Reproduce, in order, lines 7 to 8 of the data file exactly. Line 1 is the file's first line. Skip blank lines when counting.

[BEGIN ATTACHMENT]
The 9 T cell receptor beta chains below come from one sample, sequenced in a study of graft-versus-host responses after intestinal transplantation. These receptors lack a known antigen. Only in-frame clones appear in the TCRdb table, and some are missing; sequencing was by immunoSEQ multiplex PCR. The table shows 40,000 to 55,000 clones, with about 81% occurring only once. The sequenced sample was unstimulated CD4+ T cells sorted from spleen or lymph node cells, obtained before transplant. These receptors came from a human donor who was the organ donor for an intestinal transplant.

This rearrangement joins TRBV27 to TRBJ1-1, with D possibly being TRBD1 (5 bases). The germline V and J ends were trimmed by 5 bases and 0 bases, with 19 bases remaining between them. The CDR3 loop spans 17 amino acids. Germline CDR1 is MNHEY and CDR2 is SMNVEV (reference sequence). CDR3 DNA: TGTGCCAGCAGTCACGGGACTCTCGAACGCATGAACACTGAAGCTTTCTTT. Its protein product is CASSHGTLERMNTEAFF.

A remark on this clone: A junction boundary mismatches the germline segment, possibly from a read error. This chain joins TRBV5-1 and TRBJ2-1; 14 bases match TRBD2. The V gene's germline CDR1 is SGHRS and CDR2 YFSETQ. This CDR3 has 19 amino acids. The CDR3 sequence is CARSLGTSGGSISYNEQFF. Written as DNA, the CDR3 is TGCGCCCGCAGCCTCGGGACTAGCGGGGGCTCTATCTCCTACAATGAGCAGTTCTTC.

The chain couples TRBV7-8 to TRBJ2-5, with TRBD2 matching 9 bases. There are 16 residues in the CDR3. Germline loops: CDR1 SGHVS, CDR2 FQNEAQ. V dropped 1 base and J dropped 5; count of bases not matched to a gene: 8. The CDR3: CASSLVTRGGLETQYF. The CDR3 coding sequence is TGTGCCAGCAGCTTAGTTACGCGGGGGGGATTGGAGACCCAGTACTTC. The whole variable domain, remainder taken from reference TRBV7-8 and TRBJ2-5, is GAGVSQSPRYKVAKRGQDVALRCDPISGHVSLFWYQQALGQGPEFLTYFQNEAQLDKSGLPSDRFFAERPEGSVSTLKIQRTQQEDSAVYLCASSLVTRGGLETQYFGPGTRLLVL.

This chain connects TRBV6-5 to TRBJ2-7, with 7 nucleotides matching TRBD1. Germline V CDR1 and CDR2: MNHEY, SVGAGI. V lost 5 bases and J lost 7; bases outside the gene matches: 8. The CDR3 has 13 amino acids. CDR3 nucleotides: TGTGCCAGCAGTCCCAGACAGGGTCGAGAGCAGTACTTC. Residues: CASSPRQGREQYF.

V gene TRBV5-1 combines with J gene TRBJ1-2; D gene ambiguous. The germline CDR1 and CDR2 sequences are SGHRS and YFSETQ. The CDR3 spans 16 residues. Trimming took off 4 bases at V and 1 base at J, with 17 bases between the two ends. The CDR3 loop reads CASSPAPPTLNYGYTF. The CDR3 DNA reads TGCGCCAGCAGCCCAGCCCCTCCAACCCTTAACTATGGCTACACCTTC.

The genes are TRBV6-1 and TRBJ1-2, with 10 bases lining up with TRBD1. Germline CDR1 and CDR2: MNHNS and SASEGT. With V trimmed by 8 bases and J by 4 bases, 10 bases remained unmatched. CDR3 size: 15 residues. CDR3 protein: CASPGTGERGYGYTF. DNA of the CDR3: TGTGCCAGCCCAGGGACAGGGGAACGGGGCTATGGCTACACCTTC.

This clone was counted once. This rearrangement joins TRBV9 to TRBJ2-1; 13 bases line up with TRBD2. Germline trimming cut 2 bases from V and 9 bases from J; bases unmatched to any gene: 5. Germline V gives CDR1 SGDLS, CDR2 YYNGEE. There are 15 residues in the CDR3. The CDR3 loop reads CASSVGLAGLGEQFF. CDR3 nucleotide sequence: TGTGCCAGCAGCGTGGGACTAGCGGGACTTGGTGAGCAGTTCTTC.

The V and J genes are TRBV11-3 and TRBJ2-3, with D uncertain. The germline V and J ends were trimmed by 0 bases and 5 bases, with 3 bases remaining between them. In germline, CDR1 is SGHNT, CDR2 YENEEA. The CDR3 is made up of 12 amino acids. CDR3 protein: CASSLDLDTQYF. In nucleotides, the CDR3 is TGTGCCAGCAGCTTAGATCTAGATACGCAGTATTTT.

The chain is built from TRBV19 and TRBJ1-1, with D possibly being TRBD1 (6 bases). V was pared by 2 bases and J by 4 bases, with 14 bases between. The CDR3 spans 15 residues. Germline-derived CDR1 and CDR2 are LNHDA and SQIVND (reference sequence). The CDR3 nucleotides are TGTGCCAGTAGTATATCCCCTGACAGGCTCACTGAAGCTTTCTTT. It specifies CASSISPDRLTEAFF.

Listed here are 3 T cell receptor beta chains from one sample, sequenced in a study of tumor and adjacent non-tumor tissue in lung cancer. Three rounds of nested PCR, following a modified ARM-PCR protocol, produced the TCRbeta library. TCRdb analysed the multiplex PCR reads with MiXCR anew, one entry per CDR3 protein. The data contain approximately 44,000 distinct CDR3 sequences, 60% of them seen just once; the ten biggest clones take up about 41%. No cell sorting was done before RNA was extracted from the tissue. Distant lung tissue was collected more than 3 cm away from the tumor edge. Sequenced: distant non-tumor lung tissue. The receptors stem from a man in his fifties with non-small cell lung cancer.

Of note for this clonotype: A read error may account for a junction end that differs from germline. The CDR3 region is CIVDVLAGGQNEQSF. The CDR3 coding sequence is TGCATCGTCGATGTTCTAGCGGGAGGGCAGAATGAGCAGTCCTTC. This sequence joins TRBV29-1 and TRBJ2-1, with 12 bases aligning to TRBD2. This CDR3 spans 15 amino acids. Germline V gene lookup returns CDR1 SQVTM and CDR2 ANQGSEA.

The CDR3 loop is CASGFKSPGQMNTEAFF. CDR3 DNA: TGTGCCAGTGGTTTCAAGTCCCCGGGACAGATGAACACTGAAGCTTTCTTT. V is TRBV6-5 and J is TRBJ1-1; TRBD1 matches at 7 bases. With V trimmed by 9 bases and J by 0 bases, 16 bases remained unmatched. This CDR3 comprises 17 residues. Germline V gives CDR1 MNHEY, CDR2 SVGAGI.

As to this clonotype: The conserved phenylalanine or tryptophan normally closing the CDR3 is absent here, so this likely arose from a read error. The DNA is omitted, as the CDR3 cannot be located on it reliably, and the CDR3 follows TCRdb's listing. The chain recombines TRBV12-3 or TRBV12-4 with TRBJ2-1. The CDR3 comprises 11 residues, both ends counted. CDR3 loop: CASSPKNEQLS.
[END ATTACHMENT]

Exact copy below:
The genes are TRBV6-1 and TRBJ1-2, with 10 bases lining up with TRBD1. Germline CDR1 and CDR2: MNHNS and SASEGT. With V trimmed by 8 bases and J by 4 bases, 10 bases remained unmatched. CDR3 size: 15 residues. CDR3 protein: CASPGTGERGYGYTF. DNA of the CDR3: TGTGCCAGCCCAGGGACAGGGGAACGGGGCTATGGCTACACCTTC.

This clone was counted once. This rearrangement joins TRBV9 to TRBJ2-1; 13 bases line up with TRBD2. Germline trimming cut 2 bases from V and 9 bases from J; bases unmatched to any gene: 5. Germline V gives CDR1 SGDLS, CDR2 YYNGEE. There are 15 residues in the CDR3. The CDR3 loop reads CASSVGLAGLGEQFF. CDR3 nucleotide sequence: TGTGCCAGCAGCGTGGGACTAGCGGGACTTGGTGAGCAGTTCTTC.